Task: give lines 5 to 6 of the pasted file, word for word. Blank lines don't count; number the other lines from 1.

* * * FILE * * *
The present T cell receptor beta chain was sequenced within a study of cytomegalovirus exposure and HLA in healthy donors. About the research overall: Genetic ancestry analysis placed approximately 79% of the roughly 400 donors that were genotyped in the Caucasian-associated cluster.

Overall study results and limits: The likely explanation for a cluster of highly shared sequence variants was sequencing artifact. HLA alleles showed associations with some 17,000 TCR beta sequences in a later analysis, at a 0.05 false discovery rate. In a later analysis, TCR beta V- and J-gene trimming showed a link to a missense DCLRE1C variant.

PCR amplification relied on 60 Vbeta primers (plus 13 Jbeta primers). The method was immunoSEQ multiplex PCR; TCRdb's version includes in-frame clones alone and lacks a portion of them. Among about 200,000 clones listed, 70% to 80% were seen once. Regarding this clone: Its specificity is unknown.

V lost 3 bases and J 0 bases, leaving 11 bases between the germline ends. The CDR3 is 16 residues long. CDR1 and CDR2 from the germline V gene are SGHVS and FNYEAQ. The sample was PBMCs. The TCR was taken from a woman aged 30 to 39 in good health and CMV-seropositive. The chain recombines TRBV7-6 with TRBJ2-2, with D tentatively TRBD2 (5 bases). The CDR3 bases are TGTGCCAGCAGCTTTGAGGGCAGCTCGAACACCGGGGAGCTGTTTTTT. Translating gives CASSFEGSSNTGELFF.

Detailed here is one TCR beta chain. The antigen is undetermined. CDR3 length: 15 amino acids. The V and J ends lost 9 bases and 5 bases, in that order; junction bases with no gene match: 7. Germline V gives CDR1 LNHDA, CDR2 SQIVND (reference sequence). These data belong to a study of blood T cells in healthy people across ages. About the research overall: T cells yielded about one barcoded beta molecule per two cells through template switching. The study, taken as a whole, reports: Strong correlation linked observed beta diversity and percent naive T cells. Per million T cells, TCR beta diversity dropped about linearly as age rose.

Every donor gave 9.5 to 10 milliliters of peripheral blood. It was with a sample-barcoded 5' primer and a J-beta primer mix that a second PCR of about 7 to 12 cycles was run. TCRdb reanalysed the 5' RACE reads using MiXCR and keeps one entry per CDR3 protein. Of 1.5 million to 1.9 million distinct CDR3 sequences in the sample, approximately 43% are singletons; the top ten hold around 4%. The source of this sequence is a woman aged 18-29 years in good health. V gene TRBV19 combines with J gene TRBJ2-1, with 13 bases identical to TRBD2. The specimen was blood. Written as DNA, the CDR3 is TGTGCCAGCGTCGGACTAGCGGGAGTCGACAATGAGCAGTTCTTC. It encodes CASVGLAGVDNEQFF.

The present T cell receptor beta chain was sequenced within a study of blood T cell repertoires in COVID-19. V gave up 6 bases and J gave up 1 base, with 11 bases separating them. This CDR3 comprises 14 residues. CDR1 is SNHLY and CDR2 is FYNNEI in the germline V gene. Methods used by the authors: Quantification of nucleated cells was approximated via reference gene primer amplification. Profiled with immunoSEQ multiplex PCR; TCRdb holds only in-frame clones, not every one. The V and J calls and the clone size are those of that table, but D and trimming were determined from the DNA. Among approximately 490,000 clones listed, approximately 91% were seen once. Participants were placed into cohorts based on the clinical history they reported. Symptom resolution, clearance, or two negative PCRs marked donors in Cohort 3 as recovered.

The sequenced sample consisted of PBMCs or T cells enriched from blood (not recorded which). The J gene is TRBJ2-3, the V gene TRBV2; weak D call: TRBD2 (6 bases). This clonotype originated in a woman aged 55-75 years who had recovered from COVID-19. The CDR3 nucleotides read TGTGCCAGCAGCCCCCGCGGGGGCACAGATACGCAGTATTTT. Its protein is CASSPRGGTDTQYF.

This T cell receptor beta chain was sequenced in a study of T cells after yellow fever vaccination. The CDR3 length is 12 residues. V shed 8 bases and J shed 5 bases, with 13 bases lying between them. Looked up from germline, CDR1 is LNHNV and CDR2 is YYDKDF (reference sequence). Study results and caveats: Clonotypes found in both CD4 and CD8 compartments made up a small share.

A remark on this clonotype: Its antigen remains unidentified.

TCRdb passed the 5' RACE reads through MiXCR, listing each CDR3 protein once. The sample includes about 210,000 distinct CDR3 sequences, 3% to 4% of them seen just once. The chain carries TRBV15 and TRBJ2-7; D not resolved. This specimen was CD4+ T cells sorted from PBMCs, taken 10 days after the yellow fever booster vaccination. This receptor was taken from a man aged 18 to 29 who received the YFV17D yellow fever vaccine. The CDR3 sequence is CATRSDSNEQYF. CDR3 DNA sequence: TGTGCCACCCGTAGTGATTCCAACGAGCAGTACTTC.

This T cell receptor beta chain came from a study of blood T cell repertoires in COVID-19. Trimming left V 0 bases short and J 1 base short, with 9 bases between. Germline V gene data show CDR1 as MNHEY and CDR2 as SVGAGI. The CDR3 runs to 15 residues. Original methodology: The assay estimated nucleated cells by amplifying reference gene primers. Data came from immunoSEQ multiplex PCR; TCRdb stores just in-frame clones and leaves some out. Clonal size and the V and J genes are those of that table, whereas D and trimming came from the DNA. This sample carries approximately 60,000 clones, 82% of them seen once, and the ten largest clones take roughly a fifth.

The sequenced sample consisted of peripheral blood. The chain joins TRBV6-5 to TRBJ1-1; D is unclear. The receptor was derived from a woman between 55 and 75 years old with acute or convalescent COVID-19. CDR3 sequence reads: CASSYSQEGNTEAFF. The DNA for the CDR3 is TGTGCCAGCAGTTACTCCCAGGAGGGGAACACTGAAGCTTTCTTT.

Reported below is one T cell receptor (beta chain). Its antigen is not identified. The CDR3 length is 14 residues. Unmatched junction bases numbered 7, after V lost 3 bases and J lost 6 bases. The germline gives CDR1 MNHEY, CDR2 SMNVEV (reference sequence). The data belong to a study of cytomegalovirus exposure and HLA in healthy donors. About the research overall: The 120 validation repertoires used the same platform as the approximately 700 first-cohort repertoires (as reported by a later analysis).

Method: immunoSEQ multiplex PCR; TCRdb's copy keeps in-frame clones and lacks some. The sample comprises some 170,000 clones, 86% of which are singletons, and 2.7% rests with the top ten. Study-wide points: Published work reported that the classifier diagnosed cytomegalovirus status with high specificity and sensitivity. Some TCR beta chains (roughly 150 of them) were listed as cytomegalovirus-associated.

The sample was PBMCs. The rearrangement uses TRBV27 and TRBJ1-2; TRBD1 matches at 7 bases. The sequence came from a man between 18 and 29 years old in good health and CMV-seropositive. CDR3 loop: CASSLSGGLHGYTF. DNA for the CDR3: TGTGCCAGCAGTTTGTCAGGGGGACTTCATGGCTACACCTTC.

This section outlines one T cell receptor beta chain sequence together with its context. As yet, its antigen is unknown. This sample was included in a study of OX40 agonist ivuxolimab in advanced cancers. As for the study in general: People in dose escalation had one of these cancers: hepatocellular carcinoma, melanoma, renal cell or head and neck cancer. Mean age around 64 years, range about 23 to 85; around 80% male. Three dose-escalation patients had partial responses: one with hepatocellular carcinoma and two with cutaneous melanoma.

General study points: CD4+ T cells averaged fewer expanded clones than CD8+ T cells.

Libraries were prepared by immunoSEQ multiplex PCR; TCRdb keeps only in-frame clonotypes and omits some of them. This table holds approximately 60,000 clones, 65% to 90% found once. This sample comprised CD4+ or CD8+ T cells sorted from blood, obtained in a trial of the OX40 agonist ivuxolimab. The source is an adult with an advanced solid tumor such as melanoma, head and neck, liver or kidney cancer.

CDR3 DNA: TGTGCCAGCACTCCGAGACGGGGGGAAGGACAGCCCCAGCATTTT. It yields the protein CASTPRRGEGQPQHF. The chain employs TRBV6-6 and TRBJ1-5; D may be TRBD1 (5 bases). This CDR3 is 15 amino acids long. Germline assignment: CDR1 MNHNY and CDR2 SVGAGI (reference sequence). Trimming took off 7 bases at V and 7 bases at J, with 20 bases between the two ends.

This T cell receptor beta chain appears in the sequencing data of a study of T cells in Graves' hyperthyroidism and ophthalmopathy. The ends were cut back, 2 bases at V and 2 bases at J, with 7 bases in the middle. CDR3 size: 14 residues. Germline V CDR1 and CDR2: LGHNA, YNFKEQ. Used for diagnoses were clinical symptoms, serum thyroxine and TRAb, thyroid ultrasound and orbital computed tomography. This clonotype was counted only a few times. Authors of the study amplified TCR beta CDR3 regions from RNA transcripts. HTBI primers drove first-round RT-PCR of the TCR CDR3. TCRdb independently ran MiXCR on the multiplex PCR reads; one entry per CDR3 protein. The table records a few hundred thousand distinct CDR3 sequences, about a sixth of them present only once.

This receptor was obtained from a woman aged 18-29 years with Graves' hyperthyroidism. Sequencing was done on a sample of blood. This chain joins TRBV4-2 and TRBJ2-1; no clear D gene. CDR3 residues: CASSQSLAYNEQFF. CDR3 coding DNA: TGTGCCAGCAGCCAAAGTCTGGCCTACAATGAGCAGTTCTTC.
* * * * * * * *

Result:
Detailed here is one TCR beta chain. The antigen is undetermined. CDR3 length: 15 amino acids. The V and J ends lost 9 bases and 5 bases, in that order; junction bases with no gene match: 7. Germline V gives CDR1 LNHDA, CDR2 SQIVND (reference sequence). These data belong to a study of blood T cells in healthy people across ages. About the research overall: T cells yielded about one barcoded beta molecule per two cells through template switching. The study, taken as a whole, reports: Strong correlation linked observed beta diversity and percent naive T cells. Per million T cells, TCR beta diversity dropped about linearly as age rose.

Every donor gave 9.5 to 10 milliliters of peripheral blood. It was with a sample-barcoded 5' primer and a J-beta primer mix that a second PCR of about 7 to 12 cycles was run. TCRdb reanalysed the 5' RACE reads using MiXCR and keeps one entry per CDR3 protein. Of 1.5 million to 1.9 million distinct CDR3 sequences in the sample, approximately 43% are singletons; the top ten hold around 4%. The source of this sequence is a woman aged 18-29 years in good health. V gene TRBV19 combines with J gene TRBJ2-1, with 13 bases identical to TRBD2. The specimen was blood. Written as DNA, the CDR3 is TGTGCCAGCGTCGGACTAGCGGGAGTCGACAATGAGCAGTTCTTC. It encodes CASVGLAGVDNEQFF.